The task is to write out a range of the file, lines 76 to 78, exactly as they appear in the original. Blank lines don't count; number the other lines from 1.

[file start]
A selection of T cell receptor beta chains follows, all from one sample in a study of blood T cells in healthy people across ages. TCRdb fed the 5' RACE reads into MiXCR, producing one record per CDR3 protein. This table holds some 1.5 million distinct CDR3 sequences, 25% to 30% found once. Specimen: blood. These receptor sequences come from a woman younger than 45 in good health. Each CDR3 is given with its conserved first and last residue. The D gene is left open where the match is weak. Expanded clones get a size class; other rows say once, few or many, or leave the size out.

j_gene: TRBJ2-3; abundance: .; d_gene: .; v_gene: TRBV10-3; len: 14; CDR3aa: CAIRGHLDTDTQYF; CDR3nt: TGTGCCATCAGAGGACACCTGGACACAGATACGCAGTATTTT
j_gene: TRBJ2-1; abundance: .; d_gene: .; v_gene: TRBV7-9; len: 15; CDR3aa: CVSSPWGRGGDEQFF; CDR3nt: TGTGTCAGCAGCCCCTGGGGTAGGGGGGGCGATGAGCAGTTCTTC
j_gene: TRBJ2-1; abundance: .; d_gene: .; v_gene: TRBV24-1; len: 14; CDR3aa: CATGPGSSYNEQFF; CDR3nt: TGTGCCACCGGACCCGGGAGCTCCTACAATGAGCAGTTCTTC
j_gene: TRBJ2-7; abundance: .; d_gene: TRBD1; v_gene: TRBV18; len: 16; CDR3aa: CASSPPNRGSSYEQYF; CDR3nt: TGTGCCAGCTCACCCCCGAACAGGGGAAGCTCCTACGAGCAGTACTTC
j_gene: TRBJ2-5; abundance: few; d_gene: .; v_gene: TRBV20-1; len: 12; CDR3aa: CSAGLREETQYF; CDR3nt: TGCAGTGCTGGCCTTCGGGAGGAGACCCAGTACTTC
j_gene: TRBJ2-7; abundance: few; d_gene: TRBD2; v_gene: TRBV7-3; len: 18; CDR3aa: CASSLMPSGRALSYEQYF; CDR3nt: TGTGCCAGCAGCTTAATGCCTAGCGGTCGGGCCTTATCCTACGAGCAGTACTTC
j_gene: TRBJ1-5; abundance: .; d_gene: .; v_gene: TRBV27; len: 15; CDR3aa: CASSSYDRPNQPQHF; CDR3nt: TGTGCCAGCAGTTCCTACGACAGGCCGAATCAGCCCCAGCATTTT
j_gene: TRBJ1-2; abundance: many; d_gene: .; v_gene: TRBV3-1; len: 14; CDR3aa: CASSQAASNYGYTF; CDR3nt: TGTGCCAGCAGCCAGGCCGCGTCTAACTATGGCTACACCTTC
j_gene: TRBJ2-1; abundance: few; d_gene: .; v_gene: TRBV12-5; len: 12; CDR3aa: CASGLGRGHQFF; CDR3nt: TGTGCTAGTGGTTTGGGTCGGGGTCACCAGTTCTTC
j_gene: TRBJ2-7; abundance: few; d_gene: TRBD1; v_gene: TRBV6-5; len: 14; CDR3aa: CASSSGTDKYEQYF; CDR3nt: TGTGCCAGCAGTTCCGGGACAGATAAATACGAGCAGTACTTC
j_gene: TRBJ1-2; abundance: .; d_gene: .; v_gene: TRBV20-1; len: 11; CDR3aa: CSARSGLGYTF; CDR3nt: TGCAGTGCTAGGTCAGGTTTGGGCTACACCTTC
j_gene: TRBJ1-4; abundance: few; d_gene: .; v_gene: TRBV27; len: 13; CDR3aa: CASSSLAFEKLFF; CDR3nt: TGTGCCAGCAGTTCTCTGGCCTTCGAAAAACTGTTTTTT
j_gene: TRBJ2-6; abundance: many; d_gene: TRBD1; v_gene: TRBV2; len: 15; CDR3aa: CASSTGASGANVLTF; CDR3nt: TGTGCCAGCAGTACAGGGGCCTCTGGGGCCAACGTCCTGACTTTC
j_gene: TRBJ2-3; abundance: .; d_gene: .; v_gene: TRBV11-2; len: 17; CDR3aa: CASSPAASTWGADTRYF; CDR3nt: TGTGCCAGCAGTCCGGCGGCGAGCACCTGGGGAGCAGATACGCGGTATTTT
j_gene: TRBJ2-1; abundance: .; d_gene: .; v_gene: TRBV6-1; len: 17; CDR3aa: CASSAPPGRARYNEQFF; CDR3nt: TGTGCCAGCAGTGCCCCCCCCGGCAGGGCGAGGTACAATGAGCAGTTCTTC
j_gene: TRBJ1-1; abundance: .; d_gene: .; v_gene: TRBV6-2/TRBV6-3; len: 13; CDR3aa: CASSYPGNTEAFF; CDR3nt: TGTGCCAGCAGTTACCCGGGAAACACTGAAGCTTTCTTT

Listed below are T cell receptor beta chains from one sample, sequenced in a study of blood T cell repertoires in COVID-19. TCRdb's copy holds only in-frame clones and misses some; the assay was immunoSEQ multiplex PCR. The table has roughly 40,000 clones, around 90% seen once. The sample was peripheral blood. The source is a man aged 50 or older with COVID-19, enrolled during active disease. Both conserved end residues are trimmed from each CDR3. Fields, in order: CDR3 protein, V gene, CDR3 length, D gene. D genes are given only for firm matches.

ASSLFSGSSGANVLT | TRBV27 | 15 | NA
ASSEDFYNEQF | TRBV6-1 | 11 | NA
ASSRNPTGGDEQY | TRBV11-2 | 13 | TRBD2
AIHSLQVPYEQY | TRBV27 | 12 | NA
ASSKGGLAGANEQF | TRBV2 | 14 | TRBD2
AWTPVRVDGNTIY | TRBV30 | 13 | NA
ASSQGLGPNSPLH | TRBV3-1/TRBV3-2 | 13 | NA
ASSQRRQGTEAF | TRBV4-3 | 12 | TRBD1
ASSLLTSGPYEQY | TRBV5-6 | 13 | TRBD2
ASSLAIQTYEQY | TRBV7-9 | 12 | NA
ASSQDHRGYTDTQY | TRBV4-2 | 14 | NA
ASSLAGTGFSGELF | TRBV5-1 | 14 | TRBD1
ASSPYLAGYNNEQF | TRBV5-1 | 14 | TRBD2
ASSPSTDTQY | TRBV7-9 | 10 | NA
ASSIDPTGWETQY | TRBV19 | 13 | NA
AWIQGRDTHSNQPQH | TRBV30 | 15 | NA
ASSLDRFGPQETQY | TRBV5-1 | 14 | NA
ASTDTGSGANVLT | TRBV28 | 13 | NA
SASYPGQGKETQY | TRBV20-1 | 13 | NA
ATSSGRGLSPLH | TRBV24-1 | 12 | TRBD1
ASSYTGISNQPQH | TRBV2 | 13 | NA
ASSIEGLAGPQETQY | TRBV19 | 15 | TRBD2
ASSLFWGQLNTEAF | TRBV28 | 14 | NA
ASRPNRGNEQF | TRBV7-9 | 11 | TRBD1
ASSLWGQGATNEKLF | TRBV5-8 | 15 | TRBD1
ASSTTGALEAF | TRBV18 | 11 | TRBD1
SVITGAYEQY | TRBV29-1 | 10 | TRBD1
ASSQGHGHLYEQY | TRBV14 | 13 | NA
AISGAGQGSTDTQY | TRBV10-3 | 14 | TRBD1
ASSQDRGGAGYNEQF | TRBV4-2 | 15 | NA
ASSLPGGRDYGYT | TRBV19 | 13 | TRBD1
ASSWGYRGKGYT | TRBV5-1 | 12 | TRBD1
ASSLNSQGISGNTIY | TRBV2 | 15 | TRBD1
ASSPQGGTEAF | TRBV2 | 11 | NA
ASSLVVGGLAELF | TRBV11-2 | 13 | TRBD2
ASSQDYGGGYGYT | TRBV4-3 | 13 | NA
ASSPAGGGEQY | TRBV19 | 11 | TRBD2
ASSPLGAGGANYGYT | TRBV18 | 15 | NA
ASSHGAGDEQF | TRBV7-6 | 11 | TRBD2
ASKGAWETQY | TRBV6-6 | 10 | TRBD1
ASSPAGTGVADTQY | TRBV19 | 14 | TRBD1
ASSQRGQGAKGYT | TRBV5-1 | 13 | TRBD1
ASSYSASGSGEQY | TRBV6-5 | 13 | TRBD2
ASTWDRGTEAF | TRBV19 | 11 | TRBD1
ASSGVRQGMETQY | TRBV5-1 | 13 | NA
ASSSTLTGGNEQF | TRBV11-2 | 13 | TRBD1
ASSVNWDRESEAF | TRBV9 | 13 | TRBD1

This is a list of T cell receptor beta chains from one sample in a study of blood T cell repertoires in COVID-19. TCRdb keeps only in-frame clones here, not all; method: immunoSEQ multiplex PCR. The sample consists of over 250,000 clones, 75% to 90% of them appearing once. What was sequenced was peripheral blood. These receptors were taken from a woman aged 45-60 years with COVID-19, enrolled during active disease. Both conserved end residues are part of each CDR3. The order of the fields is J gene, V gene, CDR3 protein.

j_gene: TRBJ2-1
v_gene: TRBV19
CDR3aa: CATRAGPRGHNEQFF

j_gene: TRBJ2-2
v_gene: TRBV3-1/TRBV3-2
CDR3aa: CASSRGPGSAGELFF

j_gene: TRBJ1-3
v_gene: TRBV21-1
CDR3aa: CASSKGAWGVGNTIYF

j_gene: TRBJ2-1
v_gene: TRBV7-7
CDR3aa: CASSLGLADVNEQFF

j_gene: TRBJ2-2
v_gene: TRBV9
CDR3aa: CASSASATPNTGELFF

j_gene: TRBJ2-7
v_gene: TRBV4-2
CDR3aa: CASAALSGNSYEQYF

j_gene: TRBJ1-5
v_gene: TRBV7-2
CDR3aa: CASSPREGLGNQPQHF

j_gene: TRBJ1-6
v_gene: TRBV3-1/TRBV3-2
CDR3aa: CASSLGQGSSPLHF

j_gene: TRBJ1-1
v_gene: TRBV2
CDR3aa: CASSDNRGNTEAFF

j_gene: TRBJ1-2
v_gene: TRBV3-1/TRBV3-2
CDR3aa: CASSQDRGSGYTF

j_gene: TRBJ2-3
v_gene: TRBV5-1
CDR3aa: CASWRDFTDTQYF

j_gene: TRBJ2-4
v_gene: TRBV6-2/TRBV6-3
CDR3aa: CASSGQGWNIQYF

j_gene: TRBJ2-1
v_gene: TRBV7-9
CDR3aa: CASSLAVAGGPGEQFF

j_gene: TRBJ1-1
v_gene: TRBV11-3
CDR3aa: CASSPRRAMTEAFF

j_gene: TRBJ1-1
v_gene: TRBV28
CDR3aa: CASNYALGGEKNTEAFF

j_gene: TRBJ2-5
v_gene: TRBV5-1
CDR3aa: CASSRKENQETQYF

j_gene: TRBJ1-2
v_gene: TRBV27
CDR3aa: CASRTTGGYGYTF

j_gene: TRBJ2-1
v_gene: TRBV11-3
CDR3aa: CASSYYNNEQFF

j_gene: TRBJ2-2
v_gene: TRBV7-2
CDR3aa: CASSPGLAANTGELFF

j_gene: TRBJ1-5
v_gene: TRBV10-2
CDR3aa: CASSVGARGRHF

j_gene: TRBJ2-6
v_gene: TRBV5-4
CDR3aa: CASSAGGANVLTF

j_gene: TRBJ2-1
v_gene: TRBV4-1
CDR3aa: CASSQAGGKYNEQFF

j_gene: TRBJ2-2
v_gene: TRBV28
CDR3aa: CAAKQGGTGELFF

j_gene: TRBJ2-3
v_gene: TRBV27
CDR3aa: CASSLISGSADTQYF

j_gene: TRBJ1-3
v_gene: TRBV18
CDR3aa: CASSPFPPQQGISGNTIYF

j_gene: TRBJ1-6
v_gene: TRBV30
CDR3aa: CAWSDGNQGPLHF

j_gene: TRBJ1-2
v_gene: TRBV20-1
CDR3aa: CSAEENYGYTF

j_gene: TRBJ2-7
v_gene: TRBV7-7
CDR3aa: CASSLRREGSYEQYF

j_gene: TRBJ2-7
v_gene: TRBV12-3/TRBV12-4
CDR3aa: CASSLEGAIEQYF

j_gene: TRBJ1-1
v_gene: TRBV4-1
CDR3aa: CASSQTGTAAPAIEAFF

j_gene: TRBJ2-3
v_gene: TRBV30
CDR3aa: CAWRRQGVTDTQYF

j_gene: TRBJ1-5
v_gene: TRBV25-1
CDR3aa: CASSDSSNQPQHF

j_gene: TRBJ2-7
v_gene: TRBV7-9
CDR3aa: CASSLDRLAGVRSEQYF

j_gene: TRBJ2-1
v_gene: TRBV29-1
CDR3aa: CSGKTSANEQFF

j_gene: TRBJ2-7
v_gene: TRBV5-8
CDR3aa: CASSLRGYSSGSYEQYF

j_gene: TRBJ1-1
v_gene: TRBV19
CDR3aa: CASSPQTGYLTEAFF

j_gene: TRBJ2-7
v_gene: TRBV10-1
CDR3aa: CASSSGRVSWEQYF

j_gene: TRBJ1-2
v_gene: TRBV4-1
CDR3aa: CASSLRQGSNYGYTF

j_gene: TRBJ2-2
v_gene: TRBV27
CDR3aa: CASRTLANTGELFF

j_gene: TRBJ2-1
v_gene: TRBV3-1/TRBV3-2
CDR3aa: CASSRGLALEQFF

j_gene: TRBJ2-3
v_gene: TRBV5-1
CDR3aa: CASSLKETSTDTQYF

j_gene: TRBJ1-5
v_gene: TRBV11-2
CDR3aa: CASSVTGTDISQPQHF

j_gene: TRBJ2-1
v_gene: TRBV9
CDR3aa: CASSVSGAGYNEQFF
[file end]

j_gene: TRBJ2-1
v_gene: TRBV7-7
CDR3aa: CASSLGLADVNEQFF